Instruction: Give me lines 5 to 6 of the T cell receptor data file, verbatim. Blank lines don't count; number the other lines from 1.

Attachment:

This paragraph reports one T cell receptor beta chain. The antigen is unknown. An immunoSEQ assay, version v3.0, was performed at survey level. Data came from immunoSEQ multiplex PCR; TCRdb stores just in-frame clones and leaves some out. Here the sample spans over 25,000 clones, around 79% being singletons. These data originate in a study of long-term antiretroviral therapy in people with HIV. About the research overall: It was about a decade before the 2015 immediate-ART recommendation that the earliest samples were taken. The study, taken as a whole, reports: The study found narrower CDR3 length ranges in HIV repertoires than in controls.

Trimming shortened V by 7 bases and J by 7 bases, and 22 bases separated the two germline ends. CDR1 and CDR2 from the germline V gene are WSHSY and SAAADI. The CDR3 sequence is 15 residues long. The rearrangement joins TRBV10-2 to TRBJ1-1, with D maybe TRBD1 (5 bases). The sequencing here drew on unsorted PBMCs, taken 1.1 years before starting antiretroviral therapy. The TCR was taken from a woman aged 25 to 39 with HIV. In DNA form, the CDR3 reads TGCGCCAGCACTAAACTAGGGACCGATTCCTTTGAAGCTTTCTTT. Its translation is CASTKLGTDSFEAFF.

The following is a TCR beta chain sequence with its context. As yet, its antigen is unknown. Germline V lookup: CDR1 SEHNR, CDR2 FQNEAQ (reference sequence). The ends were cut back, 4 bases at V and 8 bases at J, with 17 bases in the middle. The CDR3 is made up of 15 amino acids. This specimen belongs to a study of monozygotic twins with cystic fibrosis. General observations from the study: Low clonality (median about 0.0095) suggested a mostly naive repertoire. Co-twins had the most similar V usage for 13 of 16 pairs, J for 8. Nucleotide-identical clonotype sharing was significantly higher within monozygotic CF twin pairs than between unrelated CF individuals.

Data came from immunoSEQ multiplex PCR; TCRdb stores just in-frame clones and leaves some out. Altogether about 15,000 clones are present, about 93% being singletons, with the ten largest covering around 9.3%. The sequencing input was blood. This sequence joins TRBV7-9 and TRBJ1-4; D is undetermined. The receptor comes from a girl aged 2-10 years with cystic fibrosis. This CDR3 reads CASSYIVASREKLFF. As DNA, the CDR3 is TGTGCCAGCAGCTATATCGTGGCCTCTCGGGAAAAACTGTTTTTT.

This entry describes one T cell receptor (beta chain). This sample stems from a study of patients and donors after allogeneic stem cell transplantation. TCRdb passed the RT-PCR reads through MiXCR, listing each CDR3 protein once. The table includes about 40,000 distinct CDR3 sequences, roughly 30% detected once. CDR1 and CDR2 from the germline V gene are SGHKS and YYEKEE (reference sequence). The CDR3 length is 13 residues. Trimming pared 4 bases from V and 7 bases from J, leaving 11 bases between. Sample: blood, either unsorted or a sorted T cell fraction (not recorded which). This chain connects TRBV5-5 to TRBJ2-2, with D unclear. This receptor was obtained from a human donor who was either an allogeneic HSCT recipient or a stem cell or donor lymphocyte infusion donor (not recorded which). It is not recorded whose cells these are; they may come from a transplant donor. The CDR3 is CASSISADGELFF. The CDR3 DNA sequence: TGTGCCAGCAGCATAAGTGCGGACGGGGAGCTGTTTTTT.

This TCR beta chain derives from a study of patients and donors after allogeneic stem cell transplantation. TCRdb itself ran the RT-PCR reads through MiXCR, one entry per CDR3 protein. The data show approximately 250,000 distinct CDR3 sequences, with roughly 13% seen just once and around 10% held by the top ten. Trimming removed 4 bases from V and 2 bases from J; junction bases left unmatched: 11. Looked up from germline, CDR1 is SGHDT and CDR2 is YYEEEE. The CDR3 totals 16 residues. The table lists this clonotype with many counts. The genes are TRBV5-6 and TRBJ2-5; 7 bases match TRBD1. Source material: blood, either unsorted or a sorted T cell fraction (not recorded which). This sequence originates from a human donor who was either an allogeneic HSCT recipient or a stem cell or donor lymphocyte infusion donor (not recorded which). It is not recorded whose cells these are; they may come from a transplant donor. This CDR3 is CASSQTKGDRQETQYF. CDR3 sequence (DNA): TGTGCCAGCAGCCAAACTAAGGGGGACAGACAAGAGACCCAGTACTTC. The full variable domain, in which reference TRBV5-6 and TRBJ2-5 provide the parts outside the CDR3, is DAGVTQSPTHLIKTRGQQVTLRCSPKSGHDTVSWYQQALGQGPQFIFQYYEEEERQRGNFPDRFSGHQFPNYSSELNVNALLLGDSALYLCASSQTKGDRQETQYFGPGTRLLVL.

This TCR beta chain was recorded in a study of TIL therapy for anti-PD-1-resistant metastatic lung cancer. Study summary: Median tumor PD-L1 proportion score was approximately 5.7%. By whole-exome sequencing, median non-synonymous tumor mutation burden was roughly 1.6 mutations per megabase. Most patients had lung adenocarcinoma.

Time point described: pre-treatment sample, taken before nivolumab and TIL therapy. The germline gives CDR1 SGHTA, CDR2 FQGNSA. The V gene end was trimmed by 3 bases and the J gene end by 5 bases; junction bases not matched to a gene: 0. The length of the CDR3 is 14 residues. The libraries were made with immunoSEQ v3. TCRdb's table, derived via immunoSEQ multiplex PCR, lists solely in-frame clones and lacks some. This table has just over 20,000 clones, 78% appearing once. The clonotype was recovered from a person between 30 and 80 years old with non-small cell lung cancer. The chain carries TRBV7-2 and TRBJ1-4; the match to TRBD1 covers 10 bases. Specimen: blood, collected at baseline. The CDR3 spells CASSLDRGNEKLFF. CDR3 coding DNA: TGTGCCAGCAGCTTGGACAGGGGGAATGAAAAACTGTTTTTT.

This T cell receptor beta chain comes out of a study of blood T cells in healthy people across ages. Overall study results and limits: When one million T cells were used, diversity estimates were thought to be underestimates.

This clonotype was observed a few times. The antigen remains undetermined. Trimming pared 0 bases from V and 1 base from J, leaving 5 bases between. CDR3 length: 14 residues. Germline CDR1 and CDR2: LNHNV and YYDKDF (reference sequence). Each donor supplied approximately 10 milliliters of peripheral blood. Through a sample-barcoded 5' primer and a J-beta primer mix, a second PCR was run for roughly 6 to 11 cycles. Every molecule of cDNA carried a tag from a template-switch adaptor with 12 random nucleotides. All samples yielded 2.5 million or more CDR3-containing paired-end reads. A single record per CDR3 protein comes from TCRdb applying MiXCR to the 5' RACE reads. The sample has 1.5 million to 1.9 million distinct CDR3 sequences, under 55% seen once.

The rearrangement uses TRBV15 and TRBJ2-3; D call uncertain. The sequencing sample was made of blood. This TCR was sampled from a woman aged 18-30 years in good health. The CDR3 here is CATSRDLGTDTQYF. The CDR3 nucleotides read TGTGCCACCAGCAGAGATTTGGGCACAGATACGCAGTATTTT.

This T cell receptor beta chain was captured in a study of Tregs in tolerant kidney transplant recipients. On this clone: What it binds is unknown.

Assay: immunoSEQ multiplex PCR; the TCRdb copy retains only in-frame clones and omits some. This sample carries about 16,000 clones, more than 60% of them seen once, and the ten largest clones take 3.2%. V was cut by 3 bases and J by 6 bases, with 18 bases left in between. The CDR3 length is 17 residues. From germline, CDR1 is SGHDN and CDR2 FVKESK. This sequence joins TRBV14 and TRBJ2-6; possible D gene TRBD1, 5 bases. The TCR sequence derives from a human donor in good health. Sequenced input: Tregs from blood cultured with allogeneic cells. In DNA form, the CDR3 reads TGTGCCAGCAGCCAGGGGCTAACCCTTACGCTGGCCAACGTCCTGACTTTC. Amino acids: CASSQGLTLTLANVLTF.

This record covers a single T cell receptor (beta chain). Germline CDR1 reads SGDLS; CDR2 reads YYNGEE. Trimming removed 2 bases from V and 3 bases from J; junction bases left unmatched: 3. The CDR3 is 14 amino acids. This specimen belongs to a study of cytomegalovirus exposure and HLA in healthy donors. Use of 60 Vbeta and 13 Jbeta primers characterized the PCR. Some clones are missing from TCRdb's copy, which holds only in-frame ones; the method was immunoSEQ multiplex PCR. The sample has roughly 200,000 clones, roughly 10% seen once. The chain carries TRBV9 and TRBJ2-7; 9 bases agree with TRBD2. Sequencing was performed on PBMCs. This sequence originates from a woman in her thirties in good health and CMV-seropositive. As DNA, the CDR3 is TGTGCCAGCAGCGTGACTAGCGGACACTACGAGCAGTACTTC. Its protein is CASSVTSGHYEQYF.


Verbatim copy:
This entry describes one T cell receptor (beta chain). This sample stems from a study of patients and donors after allogeneic stem cell transplantation. TCRdb passed the RT-PCR reads through MiXCR, listing each CDR3 protein once. The table includes about 40,000 distinct CDR3 sequences, roughly 30% detected once. CDR1 and CDR2 from the germline V gene are SGHKS and YYEKEE (reference sequence). The CDR3 length is 13 residues. Trimming pared 4 bases from V and 7 bases from J, leaving 11 bases between. Sample: blood, either unsorted or a sorted T cell fraction (not recorded which). This chain connects TRBV5-5 to TRBJ2-2, with D unclear. This receptor was obtained from a human donor who was either an allogeneic HSCT recipient or a stem cell or donor lymphocyte infusion donor (not recorded which). It is not recorded whose cells these are; they may come from a transplant donor. The CDR3 is CASSISADGELFF. The CDR3 DNA sequence: TGTGCCAGCAGCATAAGTGCGGACGGGGAGCTGTTTTTT.

This TCR beta chain derives from a study of patients and donors after allogeneic stem cell transplantation. TCRdb itself ran the RT-PCR reads through MiXCR, one entry per CDR3 protein. The data show approximately 250,000 distinct CDR3 sequences, with roughly 13% seen just once and around 10% held by the top ten. Trimming removed 4 bases from V and 2 bases from J; junction bases left unmatched: 11. Looked up from germline, CDR1 is SGHDT and CDR2 is YYEEEE. The CDR3 totals 16 residues. The table lists this clonotype with many counts. The genes are TRBV5-6 and TRBJ2-5; 7 bases match TRBD1. Source material: blood, either unsorted or a sorted T cell fraction (not recorded which). This sequence originates from a human donor who was either an allogeneic HSCT recipient or a stem cell or donor lymphocyte infusion donor (not recorded which). It is not recorded whose cells these are; they may come from a transplant donor. This CDR3 is CASSQTKGDRQETQYF. CDR3 sequence (DNA): TGTGCCAGCAGCCAAACTAAGGGGGACAGACAAGAGACCCAGTACTTC. The full variable domain, in which reference TRBV5-6 and TRBJ2-5 provide the parts outside the CDR3, is DAGVTQSPTHLIKTRGQQVTLRCSPKSGHDTVSWYQQALGQGPQFIFQYYEEEERQRGNFPDRFSGHQFPNYSSELNVNALLLGDSALYLCASSQTKGDRQETQYFGPGTRLLVL.